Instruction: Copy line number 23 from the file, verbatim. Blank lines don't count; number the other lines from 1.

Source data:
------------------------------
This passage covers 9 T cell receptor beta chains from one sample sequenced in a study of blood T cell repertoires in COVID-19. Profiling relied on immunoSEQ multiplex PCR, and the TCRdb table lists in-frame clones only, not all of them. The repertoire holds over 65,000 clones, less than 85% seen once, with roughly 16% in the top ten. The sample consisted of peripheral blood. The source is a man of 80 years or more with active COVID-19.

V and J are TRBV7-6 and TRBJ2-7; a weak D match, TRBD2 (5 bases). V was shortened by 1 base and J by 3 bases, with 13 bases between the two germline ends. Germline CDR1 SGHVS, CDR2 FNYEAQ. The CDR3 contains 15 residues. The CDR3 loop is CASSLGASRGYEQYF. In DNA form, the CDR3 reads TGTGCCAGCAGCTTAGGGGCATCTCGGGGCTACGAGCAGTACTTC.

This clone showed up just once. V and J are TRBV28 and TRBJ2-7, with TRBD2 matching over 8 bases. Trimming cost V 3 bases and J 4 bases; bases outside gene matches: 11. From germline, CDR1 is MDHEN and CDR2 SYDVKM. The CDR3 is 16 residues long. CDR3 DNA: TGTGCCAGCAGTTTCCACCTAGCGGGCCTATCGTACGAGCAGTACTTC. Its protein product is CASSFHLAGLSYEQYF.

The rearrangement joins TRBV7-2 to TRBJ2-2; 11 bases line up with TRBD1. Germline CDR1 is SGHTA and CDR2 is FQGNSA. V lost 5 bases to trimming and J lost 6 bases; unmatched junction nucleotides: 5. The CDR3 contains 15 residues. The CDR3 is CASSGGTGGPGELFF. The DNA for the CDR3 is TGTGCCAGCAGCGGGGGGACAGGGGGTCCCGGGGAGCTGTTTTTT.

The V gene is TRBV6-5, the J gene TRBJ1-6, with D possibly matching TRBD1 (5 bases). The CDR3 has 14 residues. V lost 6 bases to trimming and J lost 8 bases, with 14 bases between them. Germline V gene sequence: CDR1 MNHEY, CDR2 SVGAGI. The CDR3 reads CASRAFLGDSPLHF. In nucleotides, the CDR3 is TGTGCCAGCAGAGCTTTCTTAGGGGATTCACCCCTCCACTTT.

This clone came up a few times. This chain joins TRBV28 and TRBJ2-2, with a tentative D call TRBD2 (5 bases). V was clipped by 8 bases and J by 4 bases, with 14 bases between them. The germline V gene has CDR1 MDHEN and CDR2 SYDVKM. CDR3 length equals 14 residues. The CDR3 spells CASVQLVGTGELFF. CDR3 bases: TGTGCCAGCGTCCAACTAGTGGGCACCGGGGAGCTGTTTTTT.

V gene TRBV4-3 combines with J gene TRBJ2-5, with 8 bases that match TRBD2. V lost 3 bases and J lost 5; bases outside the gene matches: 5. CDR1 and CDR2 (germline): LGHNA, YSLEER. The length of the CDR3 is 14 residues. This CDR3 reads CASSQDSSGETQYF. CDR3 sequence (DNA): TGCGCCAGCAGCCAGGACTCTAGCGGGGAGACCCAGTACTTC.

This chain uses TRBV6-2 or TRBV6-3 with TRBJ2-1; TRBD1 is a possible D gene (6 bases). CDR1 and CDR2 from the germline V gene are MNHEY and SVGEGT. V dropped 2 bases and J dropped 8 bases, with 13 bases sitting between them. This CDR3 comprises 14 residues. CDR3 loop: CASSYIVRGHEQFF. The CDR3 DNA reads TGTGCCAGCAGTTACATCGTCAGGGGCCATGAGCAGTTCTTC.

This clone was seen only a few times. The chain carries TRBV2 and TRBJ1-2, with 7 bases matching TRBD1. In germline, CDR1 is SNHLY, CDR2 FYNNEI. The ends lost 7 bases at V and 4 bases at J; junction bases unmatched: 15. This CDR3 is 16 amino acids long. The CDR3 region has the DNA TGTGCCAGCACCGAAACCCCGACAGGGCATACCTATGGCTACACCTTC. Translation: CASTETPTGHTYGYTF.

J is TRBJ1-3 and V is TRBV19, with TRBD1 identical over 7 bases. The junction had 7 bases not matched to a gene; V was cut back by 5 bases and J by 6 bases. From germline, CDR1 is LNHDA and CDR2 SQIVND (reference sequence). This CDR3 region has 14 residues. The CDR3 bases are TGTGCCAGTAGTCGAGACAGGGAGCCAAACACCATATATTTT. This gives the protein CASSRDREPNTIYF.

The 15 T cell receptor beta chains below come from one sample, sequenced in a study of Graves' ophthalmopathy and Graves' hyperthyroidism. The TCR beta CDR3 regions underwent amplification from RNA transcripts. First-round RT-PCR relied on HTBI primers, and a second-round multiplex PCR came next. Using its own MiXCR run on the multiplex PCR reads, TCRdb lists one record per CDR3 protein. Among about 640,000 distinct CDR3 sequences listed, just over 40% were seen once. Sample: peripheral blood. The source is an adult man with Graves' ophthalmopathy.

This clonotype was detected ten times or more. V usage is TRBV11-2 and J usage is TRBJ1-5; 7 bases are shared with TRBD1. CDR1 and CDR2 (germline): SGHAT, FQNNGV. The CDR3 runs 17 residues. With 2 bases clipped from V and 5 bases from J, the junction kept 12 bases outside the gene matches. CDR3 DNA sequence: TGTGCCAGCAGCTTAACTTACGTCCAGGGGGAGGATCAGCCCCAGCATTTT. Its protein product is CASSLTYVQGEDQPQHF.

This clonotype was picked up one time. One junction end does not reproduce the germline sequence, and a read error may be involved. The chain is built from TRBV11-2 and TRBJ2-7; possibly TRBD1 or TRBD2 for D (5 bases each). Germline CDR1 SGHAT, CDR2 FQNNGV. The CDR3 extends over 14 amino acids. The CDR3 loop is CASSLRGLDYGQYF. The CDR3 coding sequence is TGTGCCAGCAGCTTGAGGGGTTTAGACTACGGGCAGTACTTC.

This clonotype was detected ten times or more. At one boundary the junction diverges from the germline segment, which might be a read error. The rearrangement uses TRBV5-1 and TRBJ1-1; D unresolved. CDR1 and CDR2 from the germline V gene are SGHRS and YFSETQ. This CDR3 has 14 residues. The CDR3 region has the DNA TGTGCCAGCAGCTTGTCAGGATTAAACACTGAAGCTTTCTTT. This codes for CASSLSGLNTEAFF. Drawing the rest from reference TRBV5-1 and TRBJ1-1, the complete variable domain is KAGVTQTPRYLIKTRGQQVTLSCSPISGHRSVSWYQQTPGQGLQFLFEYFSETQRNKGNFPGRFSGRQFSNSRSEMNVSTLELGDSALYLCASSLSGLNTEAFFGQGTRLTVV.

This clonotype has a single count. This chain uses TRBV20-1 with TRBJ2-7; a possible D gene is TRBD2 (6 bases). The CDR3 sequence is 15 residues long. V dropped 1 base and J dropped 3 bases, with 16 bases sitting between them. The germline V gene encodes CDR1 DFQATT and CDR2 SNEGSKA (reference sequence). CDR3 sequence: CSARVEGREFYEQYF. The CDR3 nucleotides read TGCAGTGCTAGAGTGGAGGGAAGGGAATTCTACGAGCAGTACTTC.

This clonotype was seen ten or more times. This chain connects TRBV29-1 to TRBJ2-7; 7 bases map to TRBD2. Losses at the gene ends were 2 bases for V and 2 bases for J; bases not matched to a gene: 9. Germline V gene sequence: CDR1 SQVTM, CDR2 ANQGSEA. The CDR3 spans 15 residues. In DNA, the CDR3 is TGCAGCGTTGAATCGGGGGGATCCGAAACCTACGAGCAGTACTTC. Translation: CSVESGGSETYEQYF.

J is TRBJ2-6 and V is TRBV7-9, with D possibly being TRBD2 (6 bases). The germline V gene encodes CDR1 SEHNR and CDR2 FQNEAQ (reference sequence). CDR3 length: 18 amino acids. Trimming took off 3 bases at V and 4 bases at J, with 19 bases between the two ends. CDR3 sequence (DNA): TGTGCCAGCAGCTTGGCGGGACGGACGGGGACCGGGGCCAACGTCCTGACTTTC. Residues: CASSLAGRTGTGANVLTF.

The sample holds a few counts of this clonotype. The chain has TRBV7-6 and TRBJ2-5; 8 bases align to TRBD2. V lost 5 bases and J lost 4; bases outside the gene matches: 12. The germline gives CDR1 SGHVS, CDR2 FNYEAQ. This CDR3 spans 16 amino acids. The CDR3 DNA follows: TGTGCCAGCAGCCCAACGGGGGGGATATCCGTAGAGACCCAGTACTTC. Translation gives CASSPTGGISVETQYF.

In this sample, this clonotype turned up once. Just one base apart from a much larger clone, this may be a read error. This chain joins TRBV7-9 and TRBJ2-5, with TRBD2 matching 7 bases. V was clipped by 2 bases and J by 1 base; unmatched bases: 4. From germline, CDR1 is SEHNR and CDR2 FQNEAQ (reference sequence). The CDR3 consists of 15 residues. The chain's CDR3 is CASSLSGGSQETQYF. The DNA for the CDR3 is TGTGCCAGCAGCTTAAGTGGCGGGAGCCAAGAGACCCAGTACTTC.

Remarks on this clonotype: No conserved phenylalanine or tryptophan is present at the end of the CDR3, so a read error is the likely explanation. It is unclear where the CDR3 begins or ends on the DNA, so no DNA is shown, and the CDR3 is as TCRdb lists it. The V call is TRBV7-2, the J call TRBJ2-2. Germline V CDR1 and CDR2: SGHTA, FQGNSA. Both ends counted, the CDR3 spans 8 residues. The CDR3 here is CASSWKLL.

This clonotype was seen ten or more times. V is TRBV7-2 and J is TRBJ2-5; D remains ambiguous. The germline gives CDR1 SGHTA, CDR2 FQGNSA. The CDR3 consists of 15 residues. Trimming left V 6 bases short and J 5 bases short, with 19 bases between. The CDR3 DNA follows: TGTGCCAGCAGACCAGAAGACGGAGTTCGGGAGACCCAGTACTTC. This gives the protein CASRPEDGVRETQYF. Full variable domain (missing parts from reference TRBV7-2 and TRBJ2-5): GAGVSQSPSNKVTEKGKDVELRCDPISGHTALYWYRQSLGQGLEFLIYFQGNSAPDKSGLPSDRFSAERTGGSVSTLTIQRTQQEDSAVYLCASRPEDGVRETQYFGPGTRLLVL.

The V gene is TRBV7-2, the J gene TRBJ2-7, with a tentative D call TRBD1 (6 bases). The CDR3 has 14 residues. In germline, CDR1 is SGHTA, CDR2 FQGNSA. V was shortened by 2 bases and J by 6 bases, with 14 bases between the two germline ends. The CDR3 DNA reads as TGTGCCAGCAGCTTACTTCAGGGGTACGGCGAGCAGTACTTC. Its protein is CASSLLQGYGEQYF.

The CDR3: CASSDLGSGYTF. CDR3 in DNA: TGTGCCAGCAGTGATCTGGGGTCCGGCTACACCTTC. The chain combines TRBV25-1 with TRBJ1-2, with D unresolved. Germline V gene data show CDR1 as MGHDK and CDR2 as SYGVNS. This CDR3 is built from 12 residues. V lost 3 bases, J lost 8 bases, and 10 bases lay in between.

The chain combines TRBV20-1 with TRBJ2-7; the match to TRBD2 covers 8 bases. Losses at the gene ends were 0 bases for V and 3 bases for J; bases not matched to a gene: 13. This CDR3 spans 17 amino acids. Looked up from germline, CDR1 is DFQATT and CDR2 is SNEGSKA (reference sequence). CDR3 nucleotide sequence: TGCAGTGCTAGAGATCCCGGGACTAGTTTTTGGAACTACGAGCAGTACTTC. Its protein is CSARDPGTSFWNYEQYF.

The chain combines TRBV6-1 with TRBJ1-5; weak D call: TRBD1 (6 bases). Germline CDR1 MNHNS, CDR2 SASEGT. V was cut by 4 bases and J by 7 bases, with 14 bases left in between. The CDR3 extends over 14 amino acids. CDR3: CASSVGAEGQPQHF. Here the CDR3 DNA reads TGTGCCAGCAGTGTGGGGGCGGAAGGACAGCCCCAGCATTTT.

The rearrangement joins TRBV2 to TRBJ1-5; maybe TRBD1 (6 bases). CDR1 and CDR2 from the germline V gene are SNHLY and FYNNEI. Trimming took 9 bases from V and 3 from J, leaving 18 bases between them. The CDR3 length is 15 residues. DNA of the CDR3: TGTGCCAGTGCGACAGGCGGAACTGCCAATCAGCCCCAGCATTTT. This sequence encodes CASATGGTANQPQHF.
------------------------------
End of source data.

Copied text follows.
The CDR3: CASSDLGSGYTF. CDR3 in DNA: TGTGCCAGCAGTGATCTGGGGTCCGGCTACACCTTC. The chain combines TRBV25-1 with TRBJ1-2, with D unresolved. Germline V gene data show CDR1 as MGHDK and CDR2 as SYGVNS. This CDR3 is built from 12 residues. V lost 3 bases, J lost 8 bases, and 10 bases lay in between.